Wednesday, September 24, 2008

A Mother's Eid Without Her Son

His cricket bat lies abandoned in the corner of the small courtyard in front of his home in downtown Nowhatta. His bicycle too stands there; it is covered with a brown cloth. He would ride it to fetch bread and vegetables from the market. Not now. Faisal Showkat Dar is dead. He was killed. He was 17.

Faisal was shot on August 12 during a massive pro-freedom protest at Baghi-Mehtab in the city outskirts. A bullet from a troopers’ gun pierced Faisal’s left side of abdomen. Hot blood gushed forth from the gaping bullet wound and wet the tarmac. His t-sheet’s colour too had changed to scarlet. In the background, youth raised their fists in the air and shouted pro-freedom slogans. He bled profusely. He died in hospital the next day amid prayers by his mother and aunts.

“It feels hollow,” says his uncle Imtiyaz Ahmed. “He was a child. He was innocent.”

As he speaks, the cramped room is filled with murmurs and sobs. Faisal’s aunts and other relatives have entered the room and are talking among themselves, their right hands folded into fists and held to their mouth. Everybody’s eyes are moist. In a corner of the room, the television set is covered with a grey shawl. Maybe because nobody watches cricket now. Faisal loved cricket.

Faisal’s mother Nazima Showkat fiddles with the gold ring in her finger, her eyes filled with tears, her chin quivering. “It feels as if I am scratching a wound every time I think of Faisal.” She sobs, “I wish he had not gone to Baghi-Mehtab on the fateful day.” Baghi-Mehtab houses his nanihal (maternal home). Faisal had gone there on Saturday, August 9, 2008. “My god, he was a gentle son.”

Kashmir lost more than 50 gentle sons who were shot dead by the army and police during the recent massive peaceful protests.

The transfusion of 26 points didn’t help save Faisal’s life. It didn’t possibly suffice the blood that he had imbued the road with. He died on the hospital bed while the blood drops dripped through the tube into his skin.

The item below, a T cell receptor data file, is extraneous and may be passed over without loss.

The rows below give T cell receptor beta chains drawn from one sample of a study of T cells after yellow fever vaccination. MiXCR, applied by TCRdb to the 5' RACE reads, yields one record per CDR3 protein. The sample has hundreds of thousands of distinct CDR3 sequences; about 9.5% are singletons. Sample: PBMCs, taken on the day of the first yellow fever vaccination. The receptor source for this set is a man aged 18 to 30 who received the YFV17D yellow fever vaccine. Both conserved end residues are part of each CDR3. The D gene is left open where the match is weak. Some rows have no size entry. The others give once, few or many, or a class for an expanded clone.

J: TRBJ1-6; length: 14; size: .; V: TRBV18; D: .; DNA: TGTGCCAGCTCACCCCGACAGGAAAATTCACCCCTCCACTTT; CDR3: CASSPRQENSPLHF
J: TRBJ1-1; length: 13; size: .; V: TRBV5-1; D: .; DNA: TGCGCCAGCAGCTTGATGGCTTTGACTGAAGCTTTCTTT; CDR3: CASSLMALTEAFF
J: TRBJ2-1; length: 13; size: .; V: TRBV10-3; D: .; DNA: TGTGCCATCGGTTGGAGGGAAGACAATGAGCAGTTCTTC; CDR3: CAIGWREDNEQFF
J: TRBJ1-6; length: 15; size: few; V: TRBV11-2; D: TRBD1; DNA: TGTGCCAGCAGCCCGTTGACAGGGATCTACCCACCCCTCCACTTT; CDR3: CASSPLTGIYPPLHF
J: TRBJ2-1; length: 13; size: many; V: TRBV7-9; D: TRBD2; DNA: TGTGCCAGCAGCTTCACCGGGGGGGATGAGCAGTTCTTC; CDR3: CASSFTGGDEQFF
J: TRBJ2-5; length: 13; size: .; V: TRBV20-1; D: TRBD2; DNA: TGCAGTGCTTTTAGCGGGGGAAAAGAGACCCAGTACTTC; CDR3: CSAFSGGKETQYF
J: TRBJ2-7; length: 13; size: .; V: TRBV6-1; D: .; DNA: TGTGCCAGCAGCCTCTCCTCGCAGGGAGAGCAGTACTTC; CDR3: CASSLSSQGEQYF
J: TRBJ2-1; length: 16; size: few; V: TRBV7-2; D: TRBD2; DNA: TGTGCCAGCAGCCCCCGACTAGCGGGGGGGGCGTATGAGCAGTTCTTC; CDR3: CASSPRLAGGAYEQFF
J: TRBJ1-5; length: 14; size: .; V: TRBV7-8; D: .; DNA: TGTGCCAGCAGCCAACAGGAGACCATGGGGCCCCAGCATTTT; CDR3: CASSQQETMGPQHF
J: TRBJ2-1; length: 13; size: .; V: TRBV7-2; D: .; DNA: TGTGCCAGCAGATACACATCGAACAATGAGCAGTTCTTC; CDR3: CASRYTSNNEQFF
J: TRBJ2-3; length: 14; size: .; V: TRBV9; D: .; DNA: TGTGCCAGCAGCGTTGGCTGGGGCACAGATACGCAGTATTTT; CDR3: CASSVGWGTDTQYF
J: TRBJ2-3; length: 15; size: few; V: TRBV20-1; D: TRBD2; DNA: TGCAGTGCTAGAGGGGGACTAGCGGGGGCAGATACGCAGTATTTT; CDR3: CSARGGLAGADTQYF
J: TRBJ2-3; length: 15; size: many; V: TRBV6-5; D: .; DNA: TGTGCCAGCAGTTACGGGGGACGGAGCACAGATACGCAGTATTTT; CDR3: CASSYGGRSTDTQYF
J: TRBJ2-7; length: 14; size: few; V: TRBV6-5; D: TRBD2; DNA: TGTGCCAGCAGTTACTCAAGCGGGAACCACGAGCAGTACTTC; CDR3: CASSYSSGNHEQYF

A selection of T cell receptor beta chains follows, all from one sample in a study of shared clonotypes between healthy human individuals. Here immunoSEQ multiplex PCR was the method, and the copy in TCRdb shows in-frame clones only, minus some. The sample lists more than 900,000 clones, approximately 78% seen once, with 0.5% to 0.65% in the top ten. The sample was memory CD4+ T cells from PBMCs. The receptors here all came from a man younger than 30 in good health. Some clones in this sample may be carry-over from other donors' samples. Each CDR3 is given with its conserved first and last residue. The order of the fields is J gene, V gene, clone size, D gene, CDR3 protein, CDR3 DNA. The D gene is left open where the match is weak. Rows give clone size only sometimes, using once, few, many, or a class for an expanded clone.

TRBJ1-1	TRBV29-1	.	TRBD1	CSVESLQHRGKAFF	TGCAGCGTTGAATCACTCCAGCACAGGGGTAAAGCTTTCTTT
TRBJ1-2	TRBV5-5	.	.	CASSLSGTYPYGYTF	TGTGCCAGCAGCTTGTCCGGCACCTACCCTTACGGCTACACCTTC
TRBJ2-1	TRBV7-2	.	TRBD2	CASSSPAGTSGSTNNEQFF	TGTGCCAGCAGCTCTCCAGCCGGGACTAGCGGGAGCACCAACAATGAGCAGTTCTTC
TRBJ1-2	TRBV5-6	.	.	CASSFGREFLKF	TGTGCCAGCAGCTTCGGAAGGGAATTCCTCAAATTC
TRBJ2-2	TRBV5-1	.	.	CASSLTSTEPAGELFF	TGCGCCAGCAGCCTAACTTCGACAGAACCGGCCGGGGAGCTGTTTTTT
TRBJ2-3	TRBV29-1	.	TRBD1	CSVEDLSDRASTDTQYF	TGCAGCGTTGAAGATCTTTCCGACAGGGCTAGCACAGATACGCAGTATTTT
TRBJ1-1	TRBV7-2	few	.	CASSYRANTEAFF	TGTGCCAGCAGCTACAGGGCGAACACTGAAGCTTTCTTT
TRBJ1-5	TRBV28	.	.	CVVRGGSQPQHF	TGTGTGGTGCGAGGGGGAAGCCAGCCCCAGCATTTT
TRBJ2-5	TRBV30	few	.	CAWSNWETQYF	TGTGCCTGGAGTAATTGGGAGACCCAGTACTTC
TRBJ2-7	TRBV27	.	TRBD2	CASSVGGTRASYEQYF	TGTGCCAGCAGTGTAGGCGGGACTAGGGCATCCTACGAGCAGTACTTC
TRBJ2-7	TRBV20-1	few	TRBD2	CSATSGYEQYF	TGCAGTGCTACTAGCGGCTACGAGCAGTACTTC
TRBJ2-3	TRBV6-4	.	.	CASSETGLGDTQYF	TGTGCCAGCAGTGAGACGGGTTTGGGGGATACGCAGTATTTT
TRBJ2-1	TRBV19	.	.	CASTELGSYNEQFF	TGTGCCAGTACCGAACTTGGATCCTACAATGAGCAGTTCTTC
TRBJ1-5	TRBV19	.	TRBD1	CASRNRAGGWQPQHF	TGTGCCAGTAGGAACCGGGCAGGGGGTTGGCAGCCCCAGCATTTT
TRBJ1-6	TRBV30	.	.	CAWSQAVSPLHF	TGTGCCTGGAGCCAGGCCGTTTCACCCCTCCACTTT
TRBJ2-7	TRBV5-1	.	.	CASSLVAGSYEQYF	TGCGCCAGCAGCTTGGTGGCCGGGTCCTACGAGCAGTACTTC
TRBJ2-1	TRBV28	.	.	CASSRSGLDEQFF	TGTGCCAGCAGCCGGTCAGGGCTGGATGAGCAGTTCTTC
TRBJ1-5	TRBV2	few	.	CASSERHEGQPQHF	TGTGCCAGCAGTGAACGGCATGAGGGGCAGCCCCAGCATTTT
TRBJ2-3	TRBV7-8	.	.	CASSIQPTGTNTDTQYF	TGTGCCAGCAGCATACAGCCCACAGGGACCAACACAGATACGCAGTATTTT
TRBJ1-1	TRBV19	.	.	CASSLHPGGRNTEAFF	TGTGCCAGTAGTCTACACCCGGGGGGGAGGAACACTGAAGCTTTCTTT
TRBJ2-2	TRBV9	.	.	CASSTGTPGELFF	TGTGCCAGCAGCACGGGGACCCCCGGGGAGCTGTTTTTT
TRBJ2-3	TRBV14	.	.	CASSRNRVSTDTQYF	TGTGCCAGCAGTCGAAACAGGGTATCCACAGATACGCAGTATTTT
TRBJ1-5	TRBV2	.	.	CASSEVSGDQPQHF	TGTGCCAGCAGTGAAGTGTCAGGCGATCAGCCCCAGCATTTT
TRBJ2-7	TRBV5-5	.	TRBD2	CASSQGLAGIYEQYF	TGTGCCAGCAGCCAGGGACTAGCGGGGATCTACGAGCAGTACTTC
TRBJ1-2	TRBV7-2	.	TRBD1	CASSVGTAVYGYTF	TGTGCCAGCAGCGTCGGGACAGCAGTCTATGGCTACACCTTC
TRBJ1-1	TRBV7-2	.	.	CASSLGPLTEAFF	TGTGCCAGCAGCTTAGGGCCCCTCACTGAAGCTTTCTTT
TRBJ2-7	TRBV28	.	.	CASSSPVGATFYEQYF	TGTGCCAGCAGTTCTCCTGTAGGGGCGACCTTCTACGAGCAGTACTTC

Faisal was an eleventh class Commerce student at S.P. Higher Secondary School. Cricket and friends were his life. He would come from his school, throw down his bag in the kitchen, take lunch and rush to play cricket with his friends. “Now nobody would play cricket here,” Nazima says and the room breaks into wails and moans. His father, Haji Showkat Ahmed Dar is looking at the covered up TV all the time. Only his eyes are dry.

He speaks for the first time in a quivering voice. “Faisal was an obedient boy, (Aulad-e-salihah).” His voice chokes, he swallows, he looks down and speaks again, “He would do nothing without my permission.” The tangled wires on the electric pole outside the house are visible from the grilled window. The room is hushed once again.

At his maternal uncle’s home at Chadoora, Baghi-Mehtab, Faisal was oblivious to the bloodbath on the streets. He was playing cricket with his cousin Raju. It was August 11, the day of Muzaffarabad Chalo call. Later in the evening, having dinner with Raju, he asks, “Why are they killing people?” Nobody had an answer. They ate their food and went to sleep.

More than (-----) people were killed on August 11, 2008.

On the morning of August 12, Faisal hears slogans outside the house at Baghi-Mehtab. They grow louder and louder. The previous day’s events had stirred something inside him. Maybe the seed of the question that he had planted needed an answer. He leaves his salt-tea and the bread behind. He dares to venture out. Wearing a worn-out slipper, he scurries from the backdoor to join the protesters, to find answers. He never came back. He never will.